There are a few options available when it comes to picking the right carpeting plant for your aquarium. Some types of plants are too sensitive, some are too tall and some might not match your water parameters. In this article, we will explain why Dwarf Hairgrass might be the right plant for you.
If you want to create a green lawn inside your aquarium that is not just beautiful but also helps your tank with oxygenation, removing toxins, and a shelter for fish fry then Dwarf Hairgrass is the way to go.
This guide will cover everything you need to know about this small kind of Hairgrass, so you can plant and care for it successfully.
The Dwarf Hairgrass is scientifically known as Eleocharis parvula and belongs to the Cyperaceae family. This species of aquatic plant is widespread across the globe and can be found in shallow brackish and freshwater water bodies where it can get plenty of light. Dwarf Hairgrass can grow in and out of water
Most aquarists use Dwarf Hairgrass as a carpeting plant for almost any size aquarium. This plant grows very fast which makes it an ideal choice to create a dense lush green lawn-looking carpet in your aquarium.
Dwarf Hairgrass needs a good light source and good substrate to thrive, but with CO2 it will grow even faster and develop better coloration. In general, It’s an easy plant that anyone can keep with the right tank setup.
This aquatic grass plant will grow short and thin grass-like leaves, which is why it’s called “hair-Grass”. The term “dwarf ” is given to this plant because it’s one of the smallest grass-type aquarium plants and only grows to 4-6 inches.
Dwarf Hairgrass develops a complex root structure that will form a mat under the substrate. Roots are white and very thin that will not grow too long.
Leaves will grow densely which makes them an ideal carpet species to cover the bottom of the tank. The plant will also grow a brown bud that is meant to turn into seeds if the plant grows out of water.
Depending on the region the plant is coming from, it can develop slightly taller or shorter leaves. Since it’s not a very tall plant, it will not sway much in the water. However, the taller types of Hairgrass plants will dance with the water flow in the tank.
Dwarf Hairgrass is not a tall plant that only grows to about 4-6 inches. This makes it a great front and mid aquarium plant. Depending on the scape, in smaller nano tanks you might be able to place it in the background as well.
To have bright colors and healthy leaves, you will need to provide them with a strong source of light. Make sure nothing is blocking light to your hair grass as it might slowly die off.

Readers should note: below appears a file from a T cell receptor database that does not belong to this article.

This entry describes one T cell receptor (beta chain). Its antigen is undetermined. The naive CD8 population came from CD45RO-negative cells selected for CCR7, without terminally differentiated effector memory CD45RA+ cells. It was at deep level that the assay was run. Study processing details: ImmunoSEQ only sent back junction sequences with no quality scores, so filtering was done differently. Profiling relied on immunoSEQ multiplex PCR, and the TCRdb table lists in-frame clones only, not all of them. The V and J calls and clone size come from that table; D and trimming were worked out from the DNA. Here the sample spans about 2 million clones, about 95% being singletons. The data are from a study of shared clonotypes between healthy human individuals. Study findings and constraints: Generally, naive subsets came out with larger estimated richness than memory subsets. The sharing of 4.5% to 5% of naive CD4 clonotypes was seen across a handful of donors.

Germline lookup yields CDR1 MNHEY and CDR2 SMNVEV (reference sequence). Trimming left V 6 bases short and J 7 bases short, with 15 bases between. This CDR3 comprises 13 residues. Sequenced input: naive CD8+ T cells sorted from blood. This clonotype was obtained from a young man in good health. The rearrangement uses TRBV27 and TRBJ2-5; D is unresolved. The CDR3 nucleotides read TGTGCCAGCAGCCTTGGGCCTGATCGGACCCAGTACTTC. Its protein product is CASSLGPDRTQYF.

Dwarf Hairgrass Care
This is a relatively easy plant to grow. They are well-known for their ability to grow in aquarium conditions as long as they get enough light. They require a good planted tank substrate, occasional water changes, and a strong light to thrive.
This is a relatively fast-growing species of aquatic plant, which will need regular maintenance and pruning especially when you grow them as a carpeting plant. They love strong lighting which means if the tank is not properly balanced you might see some algae growth.
Regular water changes will control nitrate levels and create a healthier environment for your plant. Algae-eating fish like bristlenose pleco and Oto cats are great fish choices to keep your plants algae-free.
As mentioned, under the right conditions, this plant will grow very fast. The lighting and nutrition in the substrate have a direct impact on the growth rate of the plant.
Dwarf Hairgrass will grow best in an aquarium with a pH between 6.5 and 7.5 and temperatures between 50-85 °F, but they grow best at 78 °F. We highly recommend CO2 as this plant will grow healthier and greener; however, it can also survive without CO2.
Planting Dwarf Hairgrass
Hairgrass plants are root feeder plants so they need a good mineral-rich substrate. This plant will develop a complex root structure so a softer substrate is ideal.
The softer the substrate the better the plant can grow and propagate. In nature, these plants are found in soil and slightly sandy shores. Sand is the closest aquarium substrate to what these plants grow in the wild; however, sand does not have any nutrition and Dwarf Hairgrass needs a nutrition rich substrate. So a true planted tank substrate is required for this plant.